The best thing about travelling is all the ideas and inspiration one gets to take home. And hey, can you think of a better way of holding onto the holiday mode than bringing those flavours alive in your own kitchen and having your friends over to feast on them?

I've already shared with you some of souvenirs from Greece: garlic and potato dip skordalia, Greek meatballs keftedakia, Mediterranean rice pilaf and Corfiot specialty of sofrito.

Now it's time to direct our hungry eyes towards the other destination of the trip, Albania

Albanian cuisine is a mixture of Mediterranean and Balkan traditions. There are differences between different parts of the country, too: in the South one gets to feast on fresh fish and seafood whereas in the North one gets to tuck into gjellës ja tavës, all those wonderfully comforting stews.

Italia has also left their influence on Albanian culinary legacy. Especially in the Southern Albania (like Saranda), popular among Italian tourists, British pubs with their English Breakfast Served All Day Long- menus are nowhere to be found. Pizzas and pastas on the other hand are everywhere.

Fish and seafood:

The beach boulevard in Saranda is full of restaurants of varying quality, invariably geared for the tourists. Though the prices are inexpensive, I recommend you skip them. 

If fish and seafood are what you're after, head over to Gërthëla, located on Rruga Ioanianet street adjacent to the boulevard. Selection is mind boggling even for an aficionado like yours truly. So, what did I do? Went for seconds. And thirds... 

Out of the city centre you'll find peshkaterias, taverns specialized in fish and seafood. One worth recommending is Taverna Peshkataria, located on Rruga Peshkatari, departing from the corner of Rruga Mitat Hoxha and Rruga Idriz Alidhima. The venue is very popular among the locals, so especially for lunch arrive early.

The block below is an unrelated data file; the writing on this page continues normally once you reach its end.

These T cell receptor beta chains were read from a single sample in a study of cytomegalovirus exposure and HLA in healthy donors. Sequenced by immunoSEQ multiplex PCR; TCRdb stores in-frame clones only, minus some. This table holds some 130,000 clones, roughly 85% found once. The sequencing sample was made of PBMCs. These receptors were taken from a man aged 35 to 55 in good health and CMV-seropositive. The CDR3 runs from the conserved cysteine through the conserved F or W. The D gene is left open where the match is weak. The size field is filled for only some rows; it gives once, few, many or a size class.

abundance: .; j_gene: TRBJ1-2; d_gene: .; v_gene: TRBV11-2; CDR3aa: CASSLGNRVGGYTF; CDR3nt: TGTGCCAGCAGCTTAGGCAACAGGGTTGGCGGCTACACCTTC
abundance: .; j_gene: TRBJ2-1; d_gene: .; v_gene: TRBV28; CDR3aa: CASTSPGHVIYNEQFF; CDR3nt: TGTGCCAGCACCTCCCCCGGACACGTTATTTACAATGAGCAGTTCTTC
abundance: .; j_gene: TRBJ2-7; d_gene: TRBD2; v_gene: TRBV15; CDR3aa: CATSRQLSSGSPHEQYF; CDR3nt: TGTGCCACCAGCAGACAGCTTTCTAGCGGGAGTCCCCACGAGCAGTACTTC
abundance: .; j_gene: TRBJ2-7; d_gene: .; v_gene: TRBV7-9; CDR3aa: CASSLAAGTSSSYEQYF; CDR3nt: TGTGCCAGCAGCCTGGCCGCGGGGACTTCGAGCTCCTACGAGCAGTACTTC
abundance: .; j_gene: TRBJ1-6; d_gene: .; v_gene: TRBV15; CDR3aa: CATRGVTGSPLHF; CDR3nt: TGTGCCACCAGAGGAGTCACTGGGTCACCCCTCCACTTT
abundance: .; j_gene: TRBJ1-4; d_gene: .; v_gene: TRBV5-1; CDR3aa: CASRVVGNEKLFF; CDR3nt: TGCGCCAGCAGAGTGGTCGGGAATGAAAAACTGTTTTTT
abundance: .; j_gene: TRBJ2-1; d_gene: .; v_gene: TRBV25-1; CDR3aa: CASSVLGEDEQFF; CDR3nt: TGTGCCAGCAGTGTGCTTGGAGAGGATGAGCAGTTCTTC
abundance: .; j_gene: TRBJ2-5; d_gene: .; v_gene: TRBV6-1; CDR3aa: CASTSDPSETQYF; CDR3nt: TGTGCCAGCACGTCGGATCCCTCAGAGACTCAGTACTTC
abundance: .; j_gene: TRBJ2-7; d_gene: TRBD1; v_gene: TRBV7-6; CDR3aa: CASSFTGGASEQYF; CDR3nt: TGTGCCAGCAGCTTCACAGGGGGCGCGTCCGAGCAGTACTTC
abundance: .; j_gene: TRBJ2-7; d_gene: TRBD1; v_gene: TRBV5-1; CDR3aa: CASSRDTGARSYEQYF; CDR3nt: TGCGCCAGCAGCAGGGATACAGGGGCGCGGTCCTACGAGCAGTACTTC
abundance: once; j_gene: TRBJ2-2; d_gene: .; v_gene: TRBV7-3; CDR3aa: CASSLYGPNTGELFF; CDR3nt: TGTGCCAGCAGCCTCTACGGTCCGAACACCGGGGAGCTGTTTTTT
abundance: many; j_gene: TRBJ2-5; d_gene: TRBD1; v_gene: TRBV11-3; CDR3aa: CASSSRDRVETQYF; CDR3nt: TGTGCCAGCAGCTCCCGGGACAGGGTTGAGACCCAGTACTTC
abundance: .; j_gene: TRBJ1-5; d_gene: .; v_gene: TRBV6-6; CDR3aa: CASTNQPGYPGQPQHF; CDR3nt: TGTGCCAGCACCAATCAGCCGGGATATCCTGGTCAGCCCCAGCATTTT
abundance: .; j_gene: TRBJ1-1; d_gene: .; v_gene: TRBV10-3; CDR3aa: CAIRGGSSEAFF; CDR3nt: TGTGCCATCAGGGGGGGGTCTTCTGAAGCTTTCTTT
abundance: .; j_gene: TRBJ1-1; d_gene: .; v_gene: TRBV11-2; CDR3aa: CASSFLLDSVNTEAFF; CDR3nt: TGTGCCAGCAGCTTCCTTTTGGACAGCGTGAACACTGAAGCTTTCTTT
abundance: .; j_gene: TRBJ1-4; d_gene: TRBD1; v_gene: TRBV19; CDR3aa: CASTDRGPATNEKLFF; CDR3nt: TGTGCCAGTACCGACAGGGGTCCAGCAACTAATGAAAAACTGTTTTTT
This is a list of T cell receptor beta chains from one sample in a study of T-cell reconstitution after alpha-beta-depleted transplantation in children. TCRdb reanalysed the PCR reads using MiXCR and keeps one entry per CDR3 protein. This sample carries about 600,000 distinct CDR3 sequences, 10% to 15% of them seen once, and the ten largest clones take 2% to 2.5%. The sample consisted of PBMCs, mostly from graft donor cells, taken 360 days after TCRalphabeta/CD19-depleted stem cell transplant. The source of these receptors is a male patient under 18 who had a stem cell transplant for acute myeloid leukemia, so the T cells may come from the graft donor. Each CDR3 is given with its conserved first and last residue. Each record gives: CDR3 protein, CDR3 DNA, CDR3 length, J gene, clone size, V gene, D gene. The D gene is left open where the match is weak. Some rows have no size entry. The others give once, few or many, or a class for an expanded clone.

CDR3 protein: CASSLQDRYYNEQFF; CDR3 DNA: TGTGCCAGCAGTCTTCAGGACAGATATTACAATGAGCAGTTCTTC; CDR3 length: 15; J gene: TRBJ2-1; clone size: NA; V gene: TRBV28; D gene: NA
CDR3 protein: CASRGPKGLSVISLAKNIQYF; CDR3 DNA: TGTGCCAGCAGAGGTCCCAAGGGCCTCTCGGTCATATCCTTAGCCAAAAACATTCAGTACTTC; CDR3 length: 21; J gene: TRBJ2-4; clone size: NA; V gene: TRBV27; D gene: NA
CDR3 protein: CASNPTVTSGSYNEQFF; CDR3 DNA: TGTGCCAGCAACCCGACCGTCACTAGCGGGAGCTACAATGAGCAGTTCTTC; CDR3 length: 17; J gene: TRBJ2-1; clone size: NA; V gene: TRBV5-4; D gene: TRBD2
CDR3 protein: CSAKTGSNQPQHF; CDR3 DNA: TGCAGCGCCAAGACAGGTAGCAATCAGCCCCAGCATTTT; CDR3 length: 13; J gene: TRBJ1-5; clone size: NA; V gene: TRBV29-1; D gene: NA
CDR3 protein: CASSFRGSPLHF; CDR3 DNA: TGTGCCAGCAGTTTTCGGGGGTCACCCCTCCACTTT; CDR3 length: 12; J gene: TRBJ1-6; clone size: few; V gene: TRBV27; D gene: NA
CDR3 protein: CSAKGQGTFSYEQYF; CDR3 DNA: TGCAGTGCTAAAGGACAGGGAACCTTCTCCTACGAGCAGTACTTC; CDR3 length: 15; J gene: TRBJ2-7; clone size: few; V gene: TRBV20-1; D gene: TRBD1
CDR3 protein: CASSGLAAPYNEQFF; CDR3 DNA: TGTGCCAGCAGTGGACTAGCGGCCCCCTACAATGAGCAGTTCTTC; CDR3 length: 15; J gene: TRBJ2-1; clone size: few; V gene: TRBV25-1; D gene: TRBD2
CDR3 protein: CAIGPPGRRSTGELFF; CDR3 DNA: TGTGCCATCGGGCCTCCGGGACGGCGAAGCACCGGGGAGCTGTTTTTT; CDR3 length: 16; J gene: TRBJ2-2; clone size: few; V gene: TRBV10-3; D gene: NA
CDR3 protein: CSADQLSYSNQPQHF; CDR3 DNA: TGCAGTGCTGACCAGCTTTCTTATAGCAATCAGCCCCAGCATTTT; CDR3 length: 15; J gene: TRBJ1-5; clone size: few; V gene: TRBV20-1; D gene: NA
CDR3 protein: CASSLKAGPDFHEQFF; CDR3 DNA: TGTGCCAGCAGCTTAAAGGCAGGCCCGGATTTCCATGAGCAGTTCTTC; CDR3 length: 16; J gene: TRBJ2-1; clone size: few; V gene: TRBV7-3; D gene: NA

Closeby there's also Fish Land, another cheap and cheerful (though not particularly attractive) joint. 

Lamb, lamb, lamb:

Lamb is something that is consumed in Albania a lot. And damn, it is gooood. Tavë kosi, melt-in-your-mouth lamb and yogurt stew is one of the dishes worth a try. 

Offal is not awful:

Albania is one of those countries where the history has taught people to be frugal and make the most of every part of the animal.

So, the menus boast offal as well. Lamb liver is one of the staples that you can get either grilled (mëlci të skuqura gengji) and stewed in a clay pot (tavë dheume mëlҫi qengji). 

Another local specialty is kukurec, a porchetta-like roll of meaty deliciousness, stuffed intestines and spit-roasted into a glorious meat-lover's feast.

For (meat-eating) vegetarians:

Veggies are widely used in Albania, too but mostly they're pickled of stuffed with a meat and rice mixture, so vegetarians aren't really in for a treat. Stuffed peppers (spece të mbshur) and aubergines (patëllxhan të mbshur) are the most popular ones and can be found practically on every menu (and yes, soon on the blog, too!)

Cheese is another source of joy for the locals and they seem to have hundreds of varieties (to the eyes of a non-cheese-eater anyway...) so maybe it's possible to just eat that?

Traditional taverns are not easy to find in the Saranda city centre, but it doesn't mean they don't exist. I had a hunch and sure enough it didn't fail me this time either. In the corner of Rruga Ismail Tatzati and Rruga Abedin Dino you'll find Leo's Tavern, the highlight of my Albanian getaway. Blog's Instagram-followers (surely you are one of them?) have already been introduced to this gem. 

It's a family restaurant that ticked all my boxes: great, authentic food at amazingly cheap prices. Even with beverages the total of the meal will come to about €10.

The tiny restaurant has an even tinier yard that opens right next to the pavement and in the corner there's an open BBQ, which the Granddad would get going every evening with the help of a blow-dryer (!). Just imagine the scent wafting in the air...! This is one of those places where absolutely everything is delicious, but their lamb ribs (brinjë gengji zgare), grilled lamb liver and qoftes, the local take on meat balls are particularily delicious.